Jawad comes to understand death to have the capability of changing with time just like life experiences are not similar all the time. Jawad argues that death is wiser and more violent at the moment compared to any other time in history. From Jawad monologue, the heightened intensity of death can be judged, ''Father! Tenfold more than what you used to see in the span of a week now pass before me in a day or two'' (Antoon, 2013, p.2). Death is now all over, and everyone has a deceased relative or friend. Jawad has lost his father, and it restrains him from leaving away from home since he has to look after his sick mother. Also, death is tormenting him with nightmares about the demise of his girlfriend, Reem.

Jawad acknowledges the existence of life-death continuum. A belief that makes him aware that life is inherently interlinked to death. Since he attests many people die, he comes to believe that individuals can embrace the reality that something dies at any minute (Kralova, 2018). Jawad, an artist, understands his country as an exhibit of dust. Importantly, he views himself as hovering in the mystical terrain of his country, one that is between life and death. Through his profession as a corpse's washer and his background as an artist, he comes to get a deep understanding of dying visually (Antoon, 2013). Importantly, Jawad views his job to be an act of preparation of the dead to the afterlife. Therefore, he visualizes the linkage between death and life transparently since death is vital for the transition from the living to the afterlife.

Further, Jawad comes to accept that he will not live forever since as many others death will eventually conclude his life. The physical space of Bagdad gets transformed by war; the reorganization of the residential areas and permanent losses makes Jawad feels lost in the same city where he grew up. Importantly, he comes to understand that he has all over a sudden become a stranger in his hometown. At this juncture, he reveals the belief that 'one is not a stranger in any foreign country including Yemen or Syria but indeed an individual is a stranger to his shroud during burial and his grave (Antoon, 2013). At the same time, everyone living in the town feels like a stranger since death is too close and it can strike at any moment. Most of the people are tired of escaping death, and their fatigue is evident in their faces.

Jawad's understanding of the interlinkage between life and death arises while he begins to understand himself as a living dead. He argues that ''I am like the pomegranate tree, but all my branches have been cut, broken, and buried with the dead'' (Antoon, 2013, p.151). The new understanding of himself arises from the continued alienating encounters that separate him from experiencing liveliness. Jawad's profession alienates, and his inability to sustain loving relationships equally alienates him. Still, the lack of chance to pursue his life goals alienates him. It is not easy for Jawad to come into terms that he has not achieved anything in life. After the attack on the Art Institute Jawad is deeply concerned from the way he laments on the stench of the fallen infrastructure. The physical and emotional alienation heightens as the novel progresses and Jawad is forced to admit his fate as a co-worker with death.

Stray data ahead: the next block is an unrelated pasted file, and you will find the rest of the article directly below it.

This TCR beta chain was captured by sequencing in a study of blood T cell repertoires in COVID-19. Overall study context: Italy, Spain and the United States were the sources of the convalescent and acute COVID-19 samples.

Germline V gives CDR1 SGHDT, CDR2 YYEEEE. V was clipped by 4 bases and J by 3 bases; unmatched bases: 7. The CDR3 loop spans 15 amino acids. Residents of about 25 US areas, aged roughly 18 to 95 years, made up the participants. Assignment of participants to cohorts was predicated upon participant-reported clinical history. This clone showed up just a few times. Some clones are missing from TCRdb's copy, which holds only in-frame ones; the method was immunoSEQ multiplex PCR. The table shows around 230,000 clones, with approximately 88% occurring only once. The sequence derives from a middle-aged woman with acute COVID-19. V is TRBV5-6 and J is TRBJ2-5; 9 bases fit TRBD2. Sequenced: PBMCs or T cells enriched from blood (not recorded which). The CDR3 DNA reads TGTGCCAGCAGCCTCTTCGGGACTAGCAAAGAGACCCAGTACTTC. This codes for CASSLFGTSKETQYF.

Jawad develops deeper meaning about death due to his inherent fear about death making him think about the same throughout his life. While he was young, he would not stop thinking that death bought the food they ate and it provided for their daily needs since his father was a corpse washer. Throughout his life, Jawad does not become comfortable with death at any given time, and he develops a habit of internalizing death during his daily encounters (Antoon, 2013). Although death intervenes positively in Jawad's life as a source of livelihood, Jawad is preoccupied with the negative qualities of death. Beyond encountering death at the corpse washer and in his mundane life, Jawad develops a habit of confronting death in dramatic ways (Kralova, 2018). Finally, Jawad views death as following him everywhere including when he is at home or asleep.

Jawad understands death as having the capability to give life to plants by making them look healthy and beautiful. Jawad defies the standard way of understanding death and oppression. Jawad relates his experiences with the pomegranate tree outside the Mghaysil that was nourished by the water poured on it after washing the corpses. Jawad thought that the pomegranate is a ''wondrous tree/drinking water of death from decades now, but always budding, blossoming and bearing fruit'' (Antoon, 2013, p.150). Jawad and his creator Antoon adopt a Persian style of describing the horrors of death.

Jawad understands that death desire to achieve its goals makes it work towards ensuring interconnection with life. Jawad's tendency to personify death makes him realise that death as desires to gain a sense of self-fulfilment. Working in close connection with life is vital for death to realize the minimal chances to take away individual lives (Corr&Doka, 2018). At first, Jawad thought that the value of life would improve after Americans intervention to deal with the dictatorship government (Rutledge, 2017). However, Jawad affirms that ''The Angel of death is working overtime, as if hoping for a promotion, perhaps to become a god'' (Antoon, 2013, p.107). Moreover, Jawad claims th...

Cite this page

Life and Death in Sinan Antoon's The Corpse Washer. (2022, Sep 01). Retrieved from

Request Removal

If you are the original author of this essay and no longer wish to have it published on the SpeedyPaper website, please click below to request its removal:

Liked this essay sample but need an original one?

Hire a professional with VAST experience!

24/7 online support

NO plagiarism